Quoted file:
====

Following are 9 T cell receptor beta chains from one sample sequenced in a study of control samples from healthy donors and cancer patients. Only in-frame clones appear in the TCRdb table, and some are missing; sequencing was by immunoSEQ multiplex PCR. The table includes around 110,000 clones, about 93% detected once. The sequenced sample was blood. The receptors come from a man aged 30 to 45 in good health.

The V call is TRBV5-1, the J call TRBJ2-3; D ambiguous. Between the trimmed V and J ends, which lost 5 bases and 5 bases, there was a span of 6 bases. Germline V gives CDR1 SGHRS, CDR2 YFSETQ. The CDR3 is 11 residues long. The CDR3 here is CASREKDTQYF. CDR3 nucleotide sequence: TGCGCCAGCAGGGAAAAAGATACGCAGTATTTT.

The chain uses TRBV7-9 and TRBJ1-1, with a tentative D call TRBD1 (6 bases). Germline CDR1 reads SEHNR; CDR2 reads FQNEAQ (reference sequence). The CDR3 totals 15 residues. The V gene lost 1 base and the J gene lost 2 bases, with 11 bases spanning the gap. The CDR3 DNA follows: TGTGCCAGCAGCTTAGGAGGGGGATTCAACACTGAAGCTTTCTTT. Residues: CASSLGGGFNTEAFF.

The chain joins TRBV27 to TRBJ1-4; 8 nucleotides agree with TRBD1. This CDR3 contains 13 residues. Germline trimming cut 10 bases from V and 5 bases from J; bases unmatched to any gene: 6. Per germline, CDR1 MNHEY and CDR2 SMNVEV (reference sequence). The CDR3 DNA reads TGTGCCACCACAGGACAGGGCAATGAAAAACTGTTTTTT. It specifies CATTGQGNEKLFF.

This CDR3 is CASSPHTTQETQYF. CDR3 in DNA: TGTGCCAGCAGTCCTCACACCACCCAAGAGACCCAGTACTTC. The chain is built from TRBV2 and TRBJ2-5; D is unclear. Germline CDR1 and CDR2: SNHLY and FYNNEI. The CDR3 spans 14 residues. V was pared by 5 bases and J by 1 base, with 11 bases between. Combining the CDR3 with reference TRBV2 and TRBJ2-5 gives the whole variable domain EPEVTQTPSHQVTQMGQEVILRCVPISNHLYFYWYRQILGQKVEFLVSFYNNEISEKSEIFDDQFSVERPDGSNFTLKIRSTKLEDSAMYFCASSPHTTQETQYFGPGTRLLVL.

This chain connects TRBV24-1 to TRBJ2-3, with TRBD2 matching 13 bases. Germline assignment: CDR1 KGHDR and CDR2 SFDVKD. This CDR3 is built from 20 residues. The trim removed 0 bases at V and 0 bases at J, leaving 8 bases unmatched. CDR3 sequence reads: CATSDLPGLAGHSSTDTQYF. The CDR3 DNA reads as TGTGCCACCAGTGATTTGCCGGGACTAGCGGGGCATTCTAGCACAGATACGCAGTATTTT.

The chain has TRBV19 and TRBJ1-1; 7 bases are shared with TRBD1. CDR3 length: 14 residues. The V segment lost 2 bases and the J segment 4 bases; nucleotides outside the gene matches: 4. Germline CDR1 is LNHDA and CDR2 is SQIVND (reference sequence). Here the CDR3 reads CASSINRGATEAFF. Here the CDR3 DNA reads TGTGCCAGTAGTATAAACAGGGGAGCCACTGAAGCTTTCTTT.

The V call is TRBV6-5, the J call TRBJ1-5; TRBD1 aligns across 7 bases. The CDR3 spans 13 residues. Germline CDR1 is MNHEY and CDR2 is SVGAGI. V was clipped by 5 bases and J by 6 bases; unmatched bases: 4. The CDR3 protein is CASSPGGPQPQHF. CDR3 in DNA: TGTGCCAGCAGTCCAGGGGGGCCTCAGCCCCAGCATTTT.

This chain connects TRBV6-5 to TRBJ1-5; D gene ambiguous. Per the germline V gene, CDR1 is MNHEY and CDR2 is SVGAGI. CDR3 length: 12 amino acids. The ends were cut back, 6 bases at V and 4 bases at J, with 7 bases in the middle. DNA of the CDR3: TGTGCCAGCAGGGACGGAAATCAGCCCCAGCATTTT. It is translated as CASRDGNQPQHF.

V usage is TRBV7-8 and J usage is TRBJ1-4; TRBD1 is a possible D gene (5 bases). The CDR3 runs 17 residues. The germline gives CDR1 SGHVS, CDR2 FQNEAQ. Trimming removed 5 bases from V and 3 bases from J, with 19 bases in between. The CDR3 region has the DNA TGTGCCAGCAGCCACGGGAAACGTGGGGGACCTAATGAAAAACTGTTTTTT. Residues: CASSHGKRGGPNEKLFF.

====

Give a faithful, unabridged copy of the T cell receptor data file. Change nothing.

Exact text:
Following are 9 T cell receptor beta chains from one sample sequenced in a study of control samples from healthy donors and cancer patients. Only in-frame clones appear in the TCRdb table, and some are missing; sequencing was by immunoSEQ multiplex PCR. The table includes around 110,000 clones, about 93% detected once. The sequenced sample was blood. The receptors come from a man aged 30 to 45 in good health.

The V call is TRBV5-1, the J call TRBJ2-3; D ambiguous. Between the trimmed V and J ends, which lost 5 bases and 5 bases, there was a span of 6 bases. Germline V gives CDR1 SGHRS, CDR2 YFSETQ. The CDR3 is 11 residues long. The CDR3 here is CASREKDTQYF. CDR3 nucleotide sequence: TGCGCCAGCAGGGAAAAAGATACGCAGTATTTT.

The chain uses TRBV7-9 and TRBJ1-1, with a tentative D call TRBD1 (6 bases). Germline CDR1 reads SEHNR; CDR2 reads FQNEAQ (reference sequence). The CDR3 totals 15 residues. The V gene lost 1 base and the J gene lost 2 bases, with 11 bases spanning the gap. The CDR3 DNA follows: TGTGCCAGCAGCTTAGGAGGGGGATTCAACACTGAAGCTTTCTTT. Residues: CASSLGGGFNTEAFF.

The chain joins TRBV27 to TRBJ1-4; 8 nucleotides agree with TRBD1. This CDR3 contains 13 residues. Germline trimming cut 10 bases from V and 5 bases from J; bases unmatched to any gene: 6. Per germline, CDR1 MNHEY and CDR2 SMNVEV (reference sequence). The CDR3 DNA reads TGTGCCACCACAGGACAGGGCAATGAAAAACTGTTTTTT. It specifies CATTGQGNEKLFF.

This CDR3 is CASSPHTTQETQYF. CDR3 in DNA: TGTGCCAGCAGTCCTCACACCACCCAAGAGACCCAGTACTTC. The chain is built from TRBV2 and TRBJ2-5; D is unclear. Germline CDR1 and CDR2: SNHLY and FYNNEI. The CDR3 spans 14 residues. V was pared by 5 bases and J by 1 base, with 11 bases between. Combining the CDR3 with reference TRBV2 and TRBJ2-5 gives the whole variable domain EPEVTQTPSHQVTQMGQEVILRCVPISNHLYFYWYRQILGQKVEFLVSFYNNEISEKSEIFDDQFSVERPDGSNFTLKIRSTKLEDSAMYFCASSPHTTQETQYFGPGTRLLVL.

This chain connects TRBV24-1 to TRBJ2-3, with TRBD2 matching 13 bases. Germline assignment: CDR1 KGHDR and CDR2 SFDVKD. This CDR3 is built from 20 residues. The trim removed 0 bases at V and 0 bases at J, leaving 8 bases unmatched. CDR3 sequence reads: CATSDLPGLAGHSSTDTQYF. The CDR3 DNA reads as TGTGCCACCAGTGATTTGCCGGGACTAGCGGGGCATTCTAGCACAGATACGCAGTATTTT.

The chain has TRBV19 and TRBJ1-1; 7 bases are shared with TRBD1. CDR3 length: 14 residues. The V segment lost 2 bases and the J segment 4 bases; nucleotides outside the gene matches: 4. Germline CDR1 is LNHDA and CDR2 is SQIVND (reference sequence). Here the CDR3 reads CASSINRGATEAFF. Here the CDR3 DNA reads TGTGCCAGTAGTATAAACAGGGGAGCCACTGAAGCTTTCTTT.

The V call is TRBV6-5, the J call TRBJ1-5; TRBD1 aligns across 7 bases. The CDR3 spans 13 residues. Germline CDR1 is MNHEY and CDR2 is SVGAGI. V was clipped by 5 bases and J by 6 bases; unmatched bases: 4. The CDR3 protein is CASSPGGPQPQHF. CDR3 in DNA: TGTGCCAGCAGTCCAGGGGGGCCTCAGCCCCAGCATTTT.

This chain connects TRBV6-5 to TRBJ1-5; D gene ambiguous. Per the germline V gene, CDR1 is MNHEY and CDR2 is SVGAGI. CDR3 length: 12 amino acids. The ends were cut back, 6 bases at V and 4 bases at J, with 7 bases in the middle. DNA of the CDR3: TGTGCCAGCAGGGACGGAAATCAGCCCCAGCATTTT. It is translated as CASRDGNQPQHF.

V usage is TRBV7-8 and J usage is TRBJ1-4; TRBD1 is a possible D gene (5 bases). The CDR3 runs 17 residues. The germline gives CDR1 SGHVS, CDR2 FQNEAQ. Trimming removed 5 bases from V and 3 bases from J, with 19 bases in between. The CDR3 region has the DNA TGTGCCAGCAGCCACGGGAAACGTGGGGGACCTAATGAAAAACTGTTTTTT. Residues: CASSHGKRGGPNEKLFF.